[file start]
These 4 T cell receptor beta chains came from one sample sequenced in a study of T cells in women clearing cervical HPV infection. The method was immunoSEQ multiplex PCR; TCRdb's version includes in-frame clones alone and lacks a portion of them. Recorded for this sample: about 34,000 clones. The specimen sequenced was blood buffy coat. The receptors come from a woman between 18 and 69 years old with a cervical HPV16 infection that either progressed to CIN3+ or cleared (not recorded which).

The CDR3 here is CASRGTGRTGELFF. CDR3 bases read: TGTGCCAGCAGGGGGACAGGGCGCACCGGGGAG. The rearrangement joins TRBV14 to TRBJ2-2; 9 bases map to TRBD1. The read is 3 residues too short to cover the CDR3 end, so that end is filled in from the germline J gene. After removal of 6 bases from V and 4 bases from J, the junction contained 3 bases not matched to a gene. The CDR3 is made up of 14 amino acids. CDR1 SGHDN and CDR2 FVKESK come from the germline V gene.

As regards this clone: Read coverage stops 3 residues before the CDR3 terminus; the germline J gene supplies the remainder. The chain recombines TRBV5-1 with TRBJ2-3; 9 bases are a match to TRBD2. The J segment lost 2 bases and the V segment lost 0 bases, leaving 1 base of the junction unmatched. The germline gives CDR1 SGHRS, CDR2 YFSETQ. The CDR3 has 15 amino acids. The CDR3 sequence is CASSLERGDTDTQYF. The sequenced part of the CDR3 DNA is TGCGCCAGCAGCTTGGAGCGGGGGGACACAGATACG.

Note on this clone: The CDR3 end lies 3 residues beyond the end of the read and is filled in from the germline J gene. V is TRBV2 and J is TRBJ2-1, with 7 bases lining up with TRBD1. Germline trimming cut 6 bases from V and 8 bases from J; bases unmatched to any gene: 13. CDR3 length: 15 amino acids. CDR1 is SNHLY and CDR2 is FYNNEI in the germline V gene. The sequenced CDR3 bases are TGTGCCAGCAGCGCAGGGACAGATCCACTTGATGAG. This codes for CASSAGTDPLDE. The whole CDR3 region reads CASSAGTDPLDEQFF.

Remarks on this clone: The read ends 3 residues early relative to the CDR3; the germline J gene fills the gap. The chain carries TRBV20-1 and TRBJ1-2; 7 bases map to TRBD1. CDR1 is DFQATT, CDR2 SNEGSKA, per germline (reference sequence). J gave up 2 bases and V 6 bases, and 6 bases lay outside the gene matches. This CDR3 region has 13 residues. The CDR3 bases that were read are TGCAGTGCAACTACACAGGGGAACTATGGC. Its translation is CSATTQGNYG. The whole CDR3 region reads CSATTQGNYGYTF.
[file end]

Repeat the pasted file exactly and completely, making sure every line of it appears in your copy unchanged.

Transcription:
These 4 T cell receptor beta chains came from one sample sequenced in a study of T cells in women clearing cervical HPV infection. The method was immunoSEQ multiplex PCR; TCRdb's version includes in-frame clones alone and lacks a portion of them. Recorded for this sample: about 34,000 clones. The specimen sequenced was blood buffy coat. The receptors come from a woman between 18 and 69 years old with a cervical HPV16 infection that either progressed to CIN3+ or cleared (not recorded which).

The CDR3 here is CASRGTGRTGELFF. CDR3 bases read: TGTGCCAGCAGGGGGACAGGGCGCACCGGGGAG. The rearrangement joins TRBV14 to TRBJ2-2; 9 bases map to TRBD1. The read is 3 residues too short to cover the CDR3 end, so that end is filled in from the germline J gene. After removal of 6 bases from V and 4 bases from J, the junction contained 3 bases not matched to a gene. The CDR3 is made up of 14 amino acids. CDR1 SGHDN and CDR2 FVKESK come from the germline V gene.

As regards this clone: Read coverage stops 3 residues before the CDR3 terminus; the germline J gene supplies the remainder. The chain recombines TRBV5-1 with TRBJ2-3; 9 bases are a match to TRBD2. The J segment lost 2 bases and the V segment lost 0 bases, leaving 1 base of the junction unmatched. The germline gives CDR1 SGHRS, CDR2 YFSETQ. The CDR3 has 15 amino acids. The CDR3 sequence is CASSLERGDTDTQYF. The sequenced part of the CDR3 DNA is TGCGCCAGCAGCTTGGAGCGGGGGGACACAGATACG.

Note on this clone: The CDR3 end lies 3 residues beyond the end of the read and is filled in from the germline J gene. V is TRBV2 and J is TRBJ2-1, with 7 bases lining up with TRBD1. Germline trimming cut 6 bases from V and 8 bases from J; bases unmatched to any gene: 13. CDR3 length: 15 amino acids. CDR1 is SNHLY and CDR2 is FYNNEI in the germline V gene. The sequenced CDR3 bases are TGTGCCAGCAGCGCAGGGACAGATCCACTTGATGAG. This codes for CASSAGTDPLDE. The whole CDR3 region reads CASSAGTDPLDEQFF.

Remarks on this clone: The read ends 3 residues early relative to the CDR3; the germline J gene fills the gap. The chain carries TRBV20-1 and TRBJ1-2; 7 bases map to TRBD1. CDR1 is DFQATT, CDR2 SNEGSKA, per germline (reference sequence). J gave up 2 bases and V 6 bases, and 6 bases lay outside the gene matches. This CDR3 region has 13 residues. The CDR3 bases that were read are TGCAGTGCAACTACACAGGGGAACTATGGC. Its translation is CSATTQGNYG. The whole CDR3 region reads CSATTQGNYGYTF.